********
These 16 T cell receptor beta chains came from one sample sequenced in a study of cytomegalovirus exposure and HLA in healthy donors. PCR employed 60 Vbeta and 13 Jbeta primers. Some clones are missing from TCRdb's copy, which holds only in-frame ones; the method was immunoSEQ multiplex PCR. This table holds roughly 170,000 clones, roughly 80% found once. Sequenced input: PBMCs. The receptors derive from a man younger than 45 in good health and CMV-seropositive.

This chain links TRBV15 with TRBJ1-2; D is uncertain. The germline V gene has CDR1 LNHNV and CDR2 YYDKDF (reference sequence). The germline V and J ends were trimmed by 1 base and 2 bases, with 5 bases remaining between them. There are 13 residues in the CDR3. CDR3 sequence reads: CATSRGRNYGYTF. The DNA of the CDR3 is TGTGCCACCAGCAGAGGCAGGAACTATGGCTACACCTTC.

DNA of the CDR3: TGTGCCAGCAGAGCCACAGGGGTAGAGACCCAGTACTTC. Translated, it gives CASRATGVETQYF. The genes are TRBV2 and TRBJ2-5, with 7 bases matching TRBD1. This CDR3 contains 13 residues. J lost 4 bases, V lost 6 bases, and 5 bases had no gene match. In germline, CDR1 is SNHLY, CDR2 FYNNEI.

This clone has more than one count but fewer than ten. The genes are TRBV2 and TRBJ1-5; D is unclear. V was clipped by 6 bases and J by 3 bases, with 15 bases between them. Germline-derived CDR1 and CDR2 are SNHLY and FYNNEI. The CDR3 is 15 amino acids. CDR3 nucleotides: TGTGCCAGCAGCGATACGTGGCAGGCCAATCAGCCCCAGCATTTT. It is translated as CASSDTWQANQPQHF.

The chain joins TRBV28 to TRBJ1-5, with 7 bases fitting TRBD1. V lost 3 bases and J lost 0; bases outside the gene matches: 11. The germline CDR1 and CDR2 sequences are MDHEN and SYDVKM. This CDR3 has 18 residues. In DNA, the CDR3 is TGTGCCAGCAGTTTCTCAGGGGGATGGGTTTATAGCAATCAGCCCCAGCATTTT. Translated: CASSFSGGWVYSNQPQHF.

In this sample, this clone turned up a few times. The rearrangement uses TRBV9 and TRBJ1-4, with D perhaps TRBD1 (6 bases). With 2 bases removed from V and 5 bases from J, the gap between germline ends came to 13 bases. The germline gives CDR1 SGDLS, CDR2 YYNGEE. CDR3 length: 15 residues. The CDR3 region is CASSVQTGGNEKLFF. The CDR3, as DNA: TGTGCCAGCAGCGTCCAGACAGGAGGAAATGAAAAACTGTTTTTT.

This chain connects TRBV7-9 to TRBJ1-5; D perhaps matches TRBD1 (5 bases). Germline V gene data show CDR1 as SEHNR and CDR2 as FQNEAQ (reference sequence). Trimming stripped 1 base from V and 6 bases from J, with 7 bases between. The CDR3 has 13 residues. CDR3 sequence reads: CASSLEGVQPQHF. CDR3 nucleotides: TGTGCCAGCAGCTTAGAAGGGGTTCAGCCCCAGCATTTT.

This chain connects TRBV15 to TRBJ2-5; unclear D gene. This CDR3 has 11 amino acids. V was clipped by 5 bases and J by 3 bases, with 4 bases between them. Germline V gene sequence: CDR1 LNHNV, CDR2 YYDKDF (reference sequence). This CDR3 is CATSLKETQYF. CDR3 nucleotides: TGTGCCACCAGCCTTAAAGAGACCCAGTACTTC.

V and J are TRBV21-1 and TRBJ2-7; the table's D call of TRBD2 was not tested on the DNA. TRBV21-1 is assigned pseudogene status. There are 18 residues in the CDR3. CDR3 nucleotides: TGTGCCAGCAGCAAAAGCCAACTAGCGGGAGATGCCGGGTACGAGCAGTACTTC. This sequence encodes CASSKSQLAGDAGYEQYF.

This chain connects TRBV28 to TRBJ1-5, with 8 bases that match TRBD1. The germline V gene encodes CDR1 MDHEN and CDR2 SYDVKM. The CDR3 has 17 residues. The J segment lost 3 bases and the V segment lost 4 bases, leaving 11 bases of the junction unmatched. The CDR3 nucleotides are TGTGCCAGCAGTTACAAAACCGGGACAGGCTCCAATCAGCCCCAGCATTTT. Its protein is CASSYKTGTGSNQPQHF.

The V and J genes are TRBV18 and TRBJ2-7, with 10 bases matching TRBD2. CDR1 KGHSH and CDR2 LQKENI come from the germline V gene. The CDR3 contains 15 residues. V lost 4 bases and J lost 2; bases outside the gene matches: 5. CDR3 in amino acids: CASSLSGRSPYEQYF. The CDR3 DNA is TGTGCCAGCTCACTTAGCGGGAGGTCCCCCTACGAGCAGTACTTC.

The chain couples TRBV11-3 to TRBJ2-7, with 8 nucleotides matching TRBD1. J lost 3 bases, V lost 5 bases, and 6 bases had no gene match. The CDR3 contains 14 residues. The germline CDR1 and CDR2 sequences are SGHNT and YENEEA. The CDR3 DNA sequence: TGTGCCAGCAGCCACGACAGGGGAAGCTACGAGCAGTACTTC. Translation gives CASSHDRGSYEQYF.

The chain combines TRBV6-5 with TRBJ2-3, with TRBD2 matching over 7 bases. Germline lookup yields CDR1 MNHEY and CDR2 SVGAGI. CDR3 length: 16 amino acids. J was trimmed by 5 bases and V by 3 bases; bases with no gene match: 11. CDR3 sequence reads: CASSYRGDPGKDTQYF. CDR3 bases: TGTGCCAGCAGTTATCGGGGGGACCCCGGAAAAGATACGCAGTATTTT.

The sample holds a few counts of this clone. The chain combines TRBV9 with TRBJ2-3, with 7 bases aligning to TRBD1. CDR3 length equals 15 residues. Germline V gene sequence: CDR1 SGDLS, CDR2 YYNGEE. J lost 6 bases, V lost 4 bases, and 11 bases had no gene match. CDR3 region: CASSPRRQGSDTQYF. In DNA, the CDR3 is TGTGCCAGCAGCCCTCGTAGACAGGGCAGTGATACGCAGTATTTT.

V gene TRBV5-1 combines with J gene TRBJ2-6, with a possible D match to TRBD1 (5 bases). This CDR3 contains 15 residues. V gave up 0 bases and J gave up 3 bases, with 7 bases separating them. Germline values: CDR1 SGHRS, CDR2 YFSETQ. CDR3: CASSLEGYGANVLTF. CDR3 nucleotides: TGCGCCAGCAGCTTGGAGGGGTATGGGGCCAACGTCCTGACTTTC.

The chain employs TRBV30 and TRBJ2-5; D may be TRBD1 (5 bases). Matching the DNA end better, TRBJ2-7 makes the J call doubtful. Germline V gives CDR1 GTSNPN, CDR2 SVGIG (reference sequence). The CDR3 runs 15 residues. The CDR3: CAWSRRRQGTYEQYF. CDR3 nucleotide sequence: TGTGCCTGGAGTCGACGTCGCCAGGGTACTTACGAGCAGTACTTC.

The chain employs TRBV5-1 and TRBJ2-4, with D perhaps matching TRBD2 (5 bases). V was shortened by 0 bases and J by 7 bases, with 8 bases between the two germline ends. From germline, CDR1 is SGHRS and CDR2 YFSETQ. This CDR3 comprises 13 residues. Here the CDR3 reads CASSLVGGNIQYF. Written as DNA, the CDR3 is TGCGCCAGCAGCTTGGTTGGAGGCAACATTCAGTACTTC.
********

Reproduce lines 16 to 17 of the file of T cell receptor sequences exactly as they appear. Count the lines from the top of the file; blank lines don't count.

The chain employs TRBV30 and TRBJ2-5; D may be TRBD1 (5 bases). Matching the DNA end better, TRBJ2-7 makes the J call doubtful. Germline V gives CDR1 GTSNPN, CDR2 SVGIG (reference sequence). The CDR3 runs 15 residues. The CDR3: CAWSRRRQGTYEQYF. CDR3 nucleotide sequence: TGTGCCTGGAGTCGACGTCGCCAGGGTACTTACGAGCAGTACTTC.

The chain employs TRBV5-1 and TRBJ2-4, with D perhaps matching TRBD2 (5 bases). V was shortened by 0 bases and J by 7 bases, with 8 bases between the two germline ends. From germline, CDR1 is SGHRS and CDR2 YFSETQ. This CDR3 comprises 13 residues. Here the CDR3 reads CASSLVGGNIQYF. Written as DNA, the CDR3 is TGCGCCAGCAGCTTGGTTGGAGGCAACATTCAGTACTTC.